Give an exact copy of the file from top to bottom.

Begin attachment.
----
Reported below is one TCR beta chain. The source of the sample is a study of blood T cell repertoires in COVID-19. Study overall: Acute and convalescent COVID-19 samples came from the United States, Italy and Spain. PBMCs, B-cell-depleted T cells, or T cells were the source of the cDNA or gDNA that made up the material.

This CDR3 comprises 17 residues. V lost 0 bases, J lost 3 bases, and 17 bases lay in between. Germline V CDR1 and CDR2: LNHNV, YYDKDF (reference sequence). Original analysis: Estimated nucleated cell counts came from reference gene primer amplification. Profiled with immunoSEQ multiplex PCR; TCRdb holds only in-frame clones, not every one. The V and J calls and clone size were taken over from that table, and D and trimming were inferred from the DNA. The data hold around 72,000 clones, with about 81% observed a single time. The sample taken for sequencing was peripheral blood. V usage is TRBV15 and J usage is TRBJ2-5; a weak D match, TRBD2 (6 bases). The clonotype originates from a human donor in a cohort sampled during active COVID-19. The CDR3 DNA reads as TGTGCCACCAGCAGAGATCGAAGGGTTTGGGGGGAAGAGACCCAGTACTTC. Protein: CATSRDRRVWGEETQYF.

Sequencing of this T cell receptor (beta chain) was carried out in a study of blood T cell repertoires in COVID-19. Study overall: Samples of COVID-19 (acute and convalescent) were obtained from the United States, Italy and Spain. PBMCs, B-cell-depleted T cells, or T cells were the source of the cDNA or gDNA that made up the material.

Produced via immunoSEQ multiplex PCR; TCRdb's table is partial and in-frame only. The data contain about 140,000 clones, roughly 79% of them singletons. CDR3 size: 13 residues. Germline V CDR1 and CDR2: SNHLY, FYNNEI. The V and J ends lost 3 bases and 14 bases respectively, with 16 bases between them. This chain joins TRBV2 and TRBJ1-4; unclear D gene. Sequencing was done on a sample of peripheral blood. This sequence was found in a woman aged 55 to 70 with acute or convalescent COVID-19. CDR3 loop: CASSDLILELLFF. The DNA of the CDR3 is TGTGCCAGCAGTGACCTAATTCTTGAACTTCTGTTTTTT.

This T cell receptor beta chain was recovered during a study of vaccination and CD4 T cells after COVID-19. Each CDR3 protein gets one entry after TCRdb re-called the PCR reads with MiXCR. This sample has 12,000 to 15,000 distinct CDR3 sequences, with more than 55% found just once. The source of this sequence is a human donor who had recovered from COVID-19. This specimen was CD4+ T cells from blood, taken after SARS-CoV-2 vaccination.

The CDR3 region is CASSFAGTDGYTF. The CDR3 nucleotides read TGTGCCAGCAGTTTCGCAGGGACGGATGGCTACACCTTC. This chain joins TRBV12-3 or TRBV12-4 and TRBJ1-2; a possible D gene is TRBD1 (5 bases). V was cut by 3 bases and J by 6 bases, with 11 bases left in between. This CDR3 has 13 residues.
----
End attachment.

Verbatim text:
Reported below is one TCR beta chain. The source of the sample is a study of blood T cell repertoires in COVID-19. Study overall: Acute and convalescent COVID-19 samples came from the United States, Italy and Spain. PBMCs, B-cell-depleted T cells, or T cells were the source of the cDNA or gDNA that made up the material.

This CDR3 comprises 17 residues. V lost 0 bases, J lost 3 bases, and 17 bases lay in between. Germline V CDR1 and CDR2: LNHNV, YYDKDF (reference sequence). Original analysis: Estimated nucleated cell counts came from reference gene primer amplification. Profiled with immunoSEQ multiplex PCR; TCRdb holds only in-frame clones, not every one. The V and J calls and clone size were taken over from that table, and D and trimming were inferred from the DNA. The data hold around 72,000 clones, with about 81% observed a single time. The sample taken for sequencing was peripheral blood. V usage is TRBV15 and J usage is TRBJ2-5; a weak D match, TRBD2 (6 bases). The clonotype originates from a human donor in a cohort sampled during active COVID-19. The CDR3 DNA reads as TGTGCCACCAGCAGAGATCGAAGGGTTTGGGGGGAAGAGACCCAGTACTTC. Protein: CATSRDRRVWGEETQYF.

Sequencing of this T cell receptor (beta chain) was carried out in a study of blood T cell repertoires in COVID-19. Study overall: Samples of COVID-19 (acute and convalescent) were obtained from the United States, Italy and Spain. PBMCs, B-cell-depleted T cells, or T cells were the source of the cDNA or gDNA that made up the material.

Produced via immunoSEQ multiplex PCR; TCRdb's table is partial and in-frame only. The data contain about 140,000 clones, roughly 79% of them singletons. CDR3 size: 13 residues. Germline V CDR1 and CDR2: SNHLY, FYNNEI. The V and J ends lost 3 bases and 14 bases respectively, with 16 bases between them. This chain joins TRBV2 and TRBJ1-4; unclear D gene. Sequencing was done on a sample of peripheral blood. This sequence was found in a woman aged 55 to 70 with acute or convalescent COVID-19. CDR3 loop: CASSDLILELLFF. The DNA of the CDR3 is TGTGCCAGCAGTGACCTAATTCTTGAACTTCTGTTTTTT.

This T cell receptor beta chain was recovered during a study of vaccination and CD4 T cells after COVID-19. Each CDR3 protein gets one entry after TCRdb re-called the PCR reads with MiXCR. This sample has 12,000 to 15,000 distinct CDR3 sequences, with more than 55% found just once. The source of this sequence is a human donor who had recovered from COVID-19. This specimen was CD4+ T cells from blood, taken after SARS-CoV-2 vaccination.

The CDR3 region is CASSFAGTDGYTF. The CDR3 nucleotides read TGTGCCAGCAGTTTCGCAGGGACGGATGGCTACACCTTC. This chain joins TRBV12-3 or TRBV12-4 and TRBJ1-2; a possible D gene is TRBD1 (5 bases). V was cut by 3 bases and J by 6 bases, with 11 bases left in between. This CDR3 has 13 residues.